Let’s kick this off with the question that I get asked the most, “Why do you run?” As simple as the question seems, it’s difficult for me to provide an accurate answer; with that answer being both meaningful and at the same time, understandable. The short and simple answer is “because I want to.” The more meaningful answer is “because I need to.” The understandable answer is “because running is a gift.” This will take some explaining, and so begins this journey.
As children we all have hopes, dreams and aspirations. MUSTS! Things that we feel we must do within the time we are allotted on this earth. One of my “Musts” as a child was to run an Ultra Marathon, plain and simple just to say I did it. As time went by and I grew older, my priorities changed and my “Musts” slowly reverted back into hopes, dreams and eventually becoming “One Day(s).” Thereafter, they were sent to the back of the line to now stand behind parenthood, work schedules, and a social life. It was in this vicious cycle that I lost myself. In life, we all have the same finish line but our checkpoints (things that we want to accomplish) are all different. I stopped focusing and lost sight of my checkpoints, and once I lost sight, I lost interest and eventually lost my way. Using alcohol as a stress reliever, slowly converted itself into relieving stress as an excuse to use alcohol. I deeply underestimated the value of time, succumbed to stereotypes, did things that didn’t align with my goals and I was content living within the confines of my self-imposed limitations.
I still remember the day that all of my inhibitions banded together and conquered me. In the wake of Hurricane Harvey, I suffered life threatening injuries at the hands of a fellow co-worker/trusted friend. I woke up in the hospital with a nonresponsive body. Conscious in my mind but unable to move despite of how much I tried, my first thought was that I was paralyzed. Slowly and painfully, I began to recoup strength and mobility. As I lay there unsure of the situation, I went through a roulette of emotions that stopped on “determined” the very instant the Medical Staff broke the news to me. “We thought we lost you. We didn’t think you were going to make it through the night. Your road to recovery is going to be a long one, and you (most likely) won’t be able to walk for at least 6 months; nor will you ever be able to run the same.” It was at that very point in my life that I realized that all my hopes and dreams had come to me to turn them into reality and not only did I fail them, but I failed myself. This was a turning point in my life for sure. Had I taken the Medical Team’s advice to lay, rest, and recover; who knows where I would be or what would have become of my Musts, hopes and dreams. That being said, my idea of recovery was using my IV Stand to hold myself up and pace back and forth around my bed; forcing my body to relearn the simple mechanical actions of walking. At first, it was only seconds but eventually minutes started to stack up and (of course as a runner) I just counted it as “Time on Feet” training. The Medical staff would stop me, get me back in bed and stress the importance of resting. I did not argue, and I understood that they meant well for my body’s physical recovery. They say “the heart wants what it wants,” and mine wanted to recover quickly and get back to work; with personal development at the forefront.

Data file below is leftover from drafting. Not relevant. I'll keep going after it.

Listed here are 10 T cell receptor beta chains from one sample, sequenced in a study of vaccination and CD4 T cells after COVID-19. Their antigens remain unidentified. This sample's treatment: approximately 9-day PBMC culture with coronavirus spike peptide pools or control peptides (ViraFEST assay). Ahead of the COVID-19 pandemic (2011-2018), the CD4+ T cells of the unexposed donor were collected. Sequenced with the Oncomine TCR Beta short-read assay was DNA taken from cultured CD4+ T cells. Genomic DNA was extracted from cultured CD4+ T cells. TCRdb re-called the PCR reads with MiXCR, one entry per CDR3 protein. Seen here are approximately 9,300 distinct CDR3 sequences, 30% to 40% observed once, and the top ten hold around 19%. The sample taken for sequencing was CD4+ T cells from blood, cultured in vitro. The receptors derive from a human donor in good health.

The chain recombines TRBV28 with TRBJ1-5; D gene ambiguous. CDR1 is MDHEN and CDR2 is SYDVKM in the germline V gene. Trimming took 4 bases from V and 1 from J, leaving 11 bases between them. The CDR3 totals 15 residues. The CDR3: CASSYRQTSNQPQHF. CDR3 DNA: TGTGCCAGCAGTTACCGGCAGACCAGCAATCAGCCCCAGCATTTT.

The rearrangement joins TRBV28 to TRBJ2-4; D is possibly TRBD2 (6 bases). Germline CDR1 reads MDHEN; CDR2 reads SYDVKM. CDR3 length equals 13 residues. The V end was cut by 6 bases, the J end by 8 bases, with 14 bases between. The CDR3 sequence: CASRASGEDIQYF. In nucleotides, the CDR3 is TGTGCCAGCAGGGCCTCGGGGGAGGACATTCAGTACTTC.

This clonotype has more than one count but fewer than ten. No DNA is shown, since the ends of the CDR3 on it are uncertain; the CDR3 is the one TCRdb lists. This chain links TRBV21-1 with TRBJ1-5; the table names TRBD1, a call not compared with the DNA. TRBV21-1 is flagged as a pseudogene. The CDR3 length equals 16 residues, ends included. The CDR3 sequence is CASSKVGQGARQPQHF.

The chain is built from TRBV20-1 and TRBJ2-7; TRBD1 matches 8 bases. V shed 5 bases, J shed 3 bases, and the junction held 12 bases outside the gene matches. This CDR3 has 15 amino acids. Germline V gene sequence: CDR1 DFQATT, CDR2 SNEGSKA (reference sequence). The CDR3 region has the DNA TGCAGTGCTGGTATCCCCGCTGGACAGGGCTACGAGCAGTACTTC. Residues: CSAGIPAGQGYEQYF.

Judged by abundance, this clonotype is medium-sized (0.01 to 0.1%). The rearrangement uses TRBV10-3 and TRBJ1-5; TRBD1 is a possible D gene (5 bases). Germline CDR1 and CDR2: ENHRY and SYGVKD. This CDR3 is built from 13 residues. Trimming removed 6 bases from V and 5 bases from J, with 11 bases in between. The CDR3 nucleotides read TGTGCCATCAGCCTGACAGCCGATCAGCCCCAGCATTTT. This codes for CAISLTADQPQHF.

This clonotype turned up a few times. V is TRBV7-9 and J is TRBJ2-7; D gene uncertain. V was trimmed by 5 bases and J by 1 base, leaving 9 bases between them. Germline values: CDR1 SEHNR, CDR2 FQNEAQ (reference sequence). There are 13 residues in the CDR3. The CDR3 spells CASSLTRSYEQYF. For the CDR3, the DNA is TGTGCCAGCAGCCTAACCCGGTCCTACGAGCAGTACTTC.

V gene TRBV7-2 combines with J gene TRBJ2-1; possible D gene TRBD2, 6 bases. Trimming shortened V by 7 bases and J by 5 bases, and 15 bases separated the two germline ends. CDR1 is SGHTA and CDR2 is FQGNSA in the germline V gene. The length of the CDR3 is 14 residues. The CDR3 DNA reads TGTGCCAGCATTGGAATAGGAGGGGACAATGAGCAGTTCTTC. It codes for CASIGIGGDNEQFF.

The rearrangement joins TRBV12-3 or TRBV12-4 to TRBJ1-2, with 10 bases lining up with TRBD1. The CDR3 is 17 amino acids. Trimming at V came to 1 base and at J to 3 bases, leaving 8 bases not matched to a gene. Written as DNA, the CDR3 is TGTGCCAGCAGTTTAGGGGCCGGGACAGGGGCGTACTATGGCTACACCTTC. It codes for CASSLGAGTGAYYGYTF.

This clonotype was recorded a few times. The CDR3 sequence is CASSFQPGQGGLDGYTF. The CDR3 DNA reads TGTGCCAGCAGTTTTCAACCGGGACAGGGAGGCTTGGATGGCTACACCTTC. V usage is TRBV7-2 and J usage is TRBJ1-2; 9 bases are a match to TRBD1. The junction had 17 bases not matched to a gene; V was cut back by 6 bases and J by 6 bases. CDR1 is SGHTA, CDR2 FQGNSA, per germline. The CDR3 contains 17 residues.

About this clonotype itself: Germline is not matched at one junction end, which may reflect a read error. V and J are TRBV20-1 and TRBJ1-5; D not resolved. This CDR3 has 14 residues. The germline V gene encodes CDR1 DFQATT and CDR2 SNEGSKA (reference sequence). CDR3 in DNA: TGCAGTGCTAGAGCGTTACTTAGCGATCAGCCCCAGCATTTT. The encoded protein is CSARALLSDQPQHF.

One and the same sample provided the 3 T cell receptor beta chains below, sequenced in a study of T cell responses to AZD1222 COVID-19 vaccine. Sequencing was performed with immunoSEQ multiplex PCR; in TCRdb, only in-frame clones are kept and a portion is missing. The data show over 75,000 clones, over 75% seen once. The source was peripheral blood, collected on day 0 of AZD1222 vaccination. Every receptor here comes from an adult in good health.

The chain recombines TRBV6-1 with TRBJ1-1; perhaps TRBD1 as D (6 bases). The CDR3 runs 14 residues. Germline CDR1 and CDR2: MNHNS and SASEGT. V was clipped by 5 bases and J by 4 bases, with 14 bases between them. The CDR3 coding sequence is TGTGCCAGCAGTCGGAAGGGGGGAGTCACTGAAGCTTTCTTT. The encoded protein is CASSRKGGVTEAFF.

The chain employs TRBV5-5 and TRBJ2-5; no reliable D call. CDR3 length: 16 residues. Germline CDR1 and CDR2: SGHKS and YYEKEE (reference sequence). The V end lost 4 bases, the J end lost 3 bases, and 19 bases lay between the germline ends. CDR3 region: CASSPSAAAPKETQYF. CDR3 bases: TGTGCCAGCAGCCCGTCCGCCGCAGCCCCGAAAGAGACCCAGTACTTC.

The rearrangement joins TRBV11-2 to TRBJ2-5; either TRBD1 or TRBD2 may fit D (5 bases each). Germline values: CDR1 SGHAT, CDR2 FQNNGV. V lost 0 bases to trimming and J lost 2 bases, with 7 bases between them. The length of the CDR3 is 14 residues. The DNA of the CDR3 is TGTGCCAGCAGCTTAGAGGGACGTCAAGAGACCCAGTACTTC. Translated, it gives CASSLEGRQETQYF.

Though this incident has its (negative) lasting effects, I did not leave it behind without taking something (positive) for myself; a refocused mindset and a greater sense of respect for time, family and personal health. It’s mentioned so often that it almost sounds cliché but the words ring true for us all at some point in our life. The one thing that we can never get back is time. We spend our time at work in exchange for money, and we use that money to provide and spend time with our family. Hearing the words “you may not make it through the night” are hard on your heart, and it’s in those moments that all you want is time. Time to spend with your family and time to do things you wished you had while you were healthy and able to do so. After years of prioritizing everything else, I used this as an opportunity to refocus on my “Musts” and realign with my goals. After all of humanities technological advances, breakthroughs and earthly spoils, all I wanted to do was run. Finding advice and motivation in books, magazines and local athletes, I signed up for my first Ultra Marathon from my hospital bed. From hospital bed to Ultra Marathon runner in 8 months. I love challenging myself, but this one is going to hurt like a motherf*cker!
Now that you know the backstory, you have an understanding why I love to run and why I consider it a gift. This experience is best summed up in my mantra.
I’m Not A Survivor, I’m A Warrior
I Don’t Survive, I Strive
I Can Do This, I Will Get Through This
One Step At A Time, Running Is A Gift